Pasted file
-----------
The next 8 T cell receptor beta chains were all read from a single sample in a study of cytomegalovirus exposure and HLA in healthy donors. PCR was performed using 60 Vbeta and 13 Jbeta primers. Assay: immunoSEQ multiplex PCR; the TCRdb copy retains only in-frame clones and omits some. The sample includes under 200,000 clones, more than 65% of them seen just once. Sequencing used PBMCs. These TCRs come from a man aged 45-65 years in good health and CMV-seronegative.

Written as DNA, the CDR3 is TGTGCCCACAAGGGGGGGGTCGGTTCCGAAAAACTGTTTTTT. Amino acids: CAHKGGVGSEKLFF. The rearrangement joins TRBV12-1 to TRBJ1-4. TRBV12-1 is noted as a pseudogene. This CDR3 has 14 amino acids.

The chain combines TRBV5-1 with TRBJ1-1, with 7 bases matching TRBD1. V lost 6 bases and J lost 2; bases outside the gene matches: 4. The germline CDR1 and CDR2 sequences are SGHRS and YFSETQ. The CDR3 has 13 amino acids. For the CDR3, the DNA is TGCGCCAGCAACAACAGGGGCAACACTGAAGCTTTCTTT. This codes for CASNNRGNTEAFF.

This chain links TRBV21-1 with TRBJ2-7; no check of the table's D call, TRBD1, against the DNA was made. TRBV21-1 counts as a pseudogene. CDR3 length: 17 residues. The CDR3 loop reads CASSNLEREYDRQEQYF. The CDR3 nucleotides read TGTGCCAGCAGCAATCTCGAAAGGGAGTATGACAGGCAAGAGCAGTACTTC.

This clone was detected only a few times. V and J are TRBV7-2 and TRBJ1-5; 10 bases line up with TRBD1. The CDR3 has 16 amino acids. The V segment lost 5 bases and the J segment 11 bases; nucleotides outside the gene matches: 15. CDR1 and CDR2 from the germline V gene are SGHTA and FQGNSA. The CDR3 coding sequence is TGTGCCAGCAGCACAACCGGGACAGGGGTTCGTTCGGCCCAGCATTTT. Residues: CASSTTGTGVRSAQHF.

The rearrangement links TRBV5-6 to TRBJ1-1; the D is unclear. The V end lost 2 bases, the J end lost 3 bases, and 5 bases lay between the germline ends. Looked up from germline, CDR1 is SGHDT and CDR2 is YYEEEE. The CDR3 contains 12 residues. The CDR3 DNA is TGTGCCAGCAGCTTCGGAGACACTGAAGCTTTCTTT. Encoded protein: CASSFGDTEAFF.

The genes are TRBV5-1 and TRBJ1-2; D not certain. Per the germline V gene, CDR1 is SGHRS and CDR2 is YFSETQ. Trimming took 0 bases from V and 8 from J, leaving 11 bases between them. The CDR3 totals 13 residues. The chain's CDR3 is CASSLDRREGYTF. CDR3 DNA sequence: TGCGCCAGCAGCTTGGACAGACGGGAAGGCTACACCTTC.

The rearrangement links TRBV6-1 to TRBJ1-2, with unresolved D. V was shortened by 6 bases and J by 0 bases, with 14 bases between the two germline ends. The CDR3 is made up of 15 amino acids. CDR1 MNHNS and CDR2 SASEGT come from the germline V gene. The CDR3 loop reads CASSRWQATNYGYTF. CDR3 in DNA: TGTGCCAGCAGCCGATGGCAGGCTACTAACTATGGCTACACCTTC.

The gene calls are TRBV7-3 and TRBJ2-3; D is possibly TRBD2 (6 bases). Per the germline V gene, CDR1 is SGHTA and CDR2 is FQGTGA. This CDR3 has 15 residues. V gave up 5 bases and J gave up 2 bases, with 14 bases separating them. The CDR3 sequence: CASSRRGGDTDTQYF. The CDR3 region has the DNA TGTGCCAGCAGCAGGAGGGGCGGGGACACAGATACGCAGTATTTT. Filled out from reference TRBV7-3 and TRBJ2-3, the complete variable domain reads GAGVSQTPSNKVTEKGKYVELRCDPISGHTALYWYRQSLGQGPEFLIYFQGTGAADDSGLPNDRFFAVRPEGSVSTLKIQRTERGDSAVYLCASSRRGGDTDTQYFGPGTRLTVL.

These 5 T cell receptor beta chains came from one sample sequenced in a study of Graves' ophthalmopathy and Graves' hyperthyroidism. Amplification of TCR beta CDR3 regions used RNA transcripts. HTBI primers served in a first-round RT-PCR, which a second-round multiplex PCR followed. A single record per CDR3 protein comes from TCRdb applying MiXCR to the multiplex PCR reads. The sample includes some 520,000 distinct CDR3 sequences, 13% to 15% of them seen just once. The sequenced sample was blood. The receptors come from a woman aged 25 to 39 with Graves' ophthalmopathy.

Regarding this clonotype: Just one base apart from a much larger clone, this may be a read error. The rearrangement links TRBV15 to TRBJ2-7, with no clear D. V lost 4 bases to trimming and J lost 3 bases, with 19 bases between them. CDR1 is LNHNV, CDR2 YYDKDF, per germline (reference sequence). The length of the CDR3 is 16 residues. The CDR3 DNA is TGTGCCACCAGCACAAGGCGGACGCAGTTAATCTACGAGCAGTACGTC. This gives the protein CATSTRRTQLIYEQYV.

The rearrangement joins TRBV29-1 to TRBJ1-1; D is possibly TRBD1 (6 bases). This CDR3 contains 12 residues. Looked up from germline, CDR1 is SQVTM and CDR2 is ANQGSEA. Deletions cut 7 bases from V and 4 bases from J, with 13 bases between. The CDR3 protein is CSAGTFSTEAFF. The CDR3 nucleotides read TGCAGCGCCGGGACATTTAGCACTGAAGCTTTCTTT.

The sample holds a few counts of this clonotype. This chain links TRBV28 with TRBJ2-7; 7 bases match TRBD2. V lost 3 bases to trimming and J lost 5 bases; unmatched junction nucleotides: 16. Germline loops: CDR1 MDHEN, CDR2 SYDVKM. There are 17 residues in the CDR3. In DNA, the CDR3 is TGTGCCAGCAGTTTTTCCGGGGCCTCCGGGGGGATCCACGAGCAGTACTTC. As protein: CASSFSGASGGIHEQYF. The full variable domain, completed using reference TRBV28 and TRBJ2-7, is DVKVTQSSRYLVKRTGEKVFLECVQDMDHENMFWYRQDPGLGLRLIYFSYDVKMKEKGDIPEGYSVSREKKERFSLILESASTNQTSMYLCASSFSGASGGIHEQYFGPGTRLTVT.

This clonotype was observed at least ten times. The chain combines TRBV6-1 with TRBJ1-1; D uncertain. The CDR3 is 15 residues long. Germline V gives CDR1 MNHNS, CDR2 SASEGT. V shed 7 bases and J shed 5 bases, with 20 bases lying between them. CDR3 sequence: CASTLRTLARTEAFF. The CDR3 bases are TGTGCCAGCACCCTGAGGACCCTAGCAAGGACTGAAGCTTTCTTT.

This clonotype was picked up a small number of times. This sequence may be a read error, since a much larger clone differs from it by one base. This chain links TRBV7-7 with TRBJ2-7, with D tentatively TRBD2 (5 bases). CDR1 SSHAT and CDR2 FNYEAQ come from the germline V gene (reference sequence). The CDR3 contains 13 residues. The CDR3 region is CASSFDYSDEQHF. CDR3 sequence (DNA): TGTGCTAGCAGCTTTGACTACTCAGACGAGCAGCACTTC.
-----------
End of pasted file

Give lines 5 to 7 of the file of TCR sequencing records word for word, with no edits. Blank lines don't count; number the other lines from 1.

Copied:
This clone was detected only a few times. V and J are TRBV7-2 and TRBJ1-5; 10 bases line up with TRBD1. The CDR3 has 16 amino acids. The V segment lost 5 bases and the J segment 11 bases; nucleotides outside the gene matches: 15. CDR1 and CDR2 from the germline V gene are SGHTA and FQGNSA. The CDR3 coding sequence is TGTGCCAGCAGCACAACCGGGACAGGGGTTCGTTCGGCCCAGCATTTT. Residues: CASSTTGTGVRSAQHF.

The rearrangement links TRBV5-6 to TRBJ1-1; the D is unclear. The V end lost 2 bases, the J end lost 3 bases, and 5 bases lay between the germline ends. Looked up from germline, CDR1 is SGHDT and CDR2 is YYEEEE. The CDR3 contains 12 residues. The CDR3 DNA is TGTGCCAGCAGCTTCGGAGACACTGAAGCTTTCTTT. Encoded protein: CASSFGDTEAFF.

The genes are TRBV5-1 and TRBJ1-2; D not certain. Per the germline V gene, CDR1 is SGHRS and CDR2 is YFSETQ. Trimming took 0 bases from V and 8 from J, leaving 11 bases between them. The CDR3 totals 13 residues. The chain's CDR3 is CASSLDRREGYTF. CDR3 DNA sequence: TGCGCCAGCAGCTTGGACAGACGGGAAGGCTACACCTTC.